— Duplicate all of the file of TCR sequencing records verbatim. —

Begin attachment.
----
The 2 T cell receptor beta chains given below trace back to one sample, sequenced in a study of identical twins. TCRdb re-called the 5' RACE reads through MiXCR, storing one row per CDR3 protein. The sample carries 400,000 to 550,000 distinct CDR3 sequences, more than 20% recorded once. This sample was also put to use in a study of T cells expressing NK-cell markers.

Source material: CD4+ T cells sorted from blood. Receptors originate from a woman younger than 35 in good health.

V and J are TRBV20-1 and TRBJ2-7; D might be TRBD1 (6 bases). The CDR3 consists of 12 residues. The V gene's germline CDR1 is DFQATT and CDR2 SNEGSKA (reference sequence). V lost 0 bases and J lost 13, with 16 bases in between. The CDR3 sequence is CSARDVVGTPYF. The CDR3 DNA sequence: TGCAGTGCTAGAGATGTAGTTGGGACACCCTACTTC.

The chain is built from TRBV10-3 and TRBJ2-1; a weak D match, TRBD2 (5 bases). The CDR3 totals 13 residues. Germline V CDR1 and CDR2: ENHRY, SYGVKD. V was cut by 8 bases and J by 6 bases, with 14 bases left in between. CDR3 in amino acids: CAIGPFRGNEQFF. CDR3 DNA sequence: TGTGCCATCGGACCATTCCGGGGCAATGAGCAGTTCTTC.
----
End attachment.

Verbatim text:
The 2 T cell receptor beta chains given below trace back to one sample, sequenced in a study of identical twins. TCRdb re-called the 5' RACE reads through MiXCR, storing one row per CDR3 protein. The sample carries 400,000 to 550,000 distinct CDR3 sequences, more than 20% recorded once. This sample was also put to use in a study of T cells expressing NK-cell markers.

Source material: CD4+ T cells sorted from blood. Receptors originate from a woman younger than 35 in good health.

V and J are TRBV20-1 and TRBJ2-7; D might be TRBD1 (6 bases). The CDR3 consists of 12 residues. The V gene's germline CDR1 is DFQATT and CDR2 SNEGSKA (reference sequence). V lost 0 bases and J lost 13, with 16 bases in between. The CDR3 sequence is CSARDVVGTPYF. The CDR3 DNA sequence: TGCAGTGCTAGAGATGTAGTTGGGACACCCTACTTC.

The chain is built from TRBV10-3 and TRBJ2-1; a weak D match, TRBD2 (5 bases). The CDR3 totals 13 residues. Germline V CDR1 and CDR2: ENHRY, SYGVKD. V was cut by 8 bases and J by 6 bases, with 14 bases left in between. CDR3 in amino acids: CAIGPFRGNEQFF. CDR3 DNA sequence: TGTGCCATCGGACCATTCCGGGGCAATGAGCAGTTCTTC.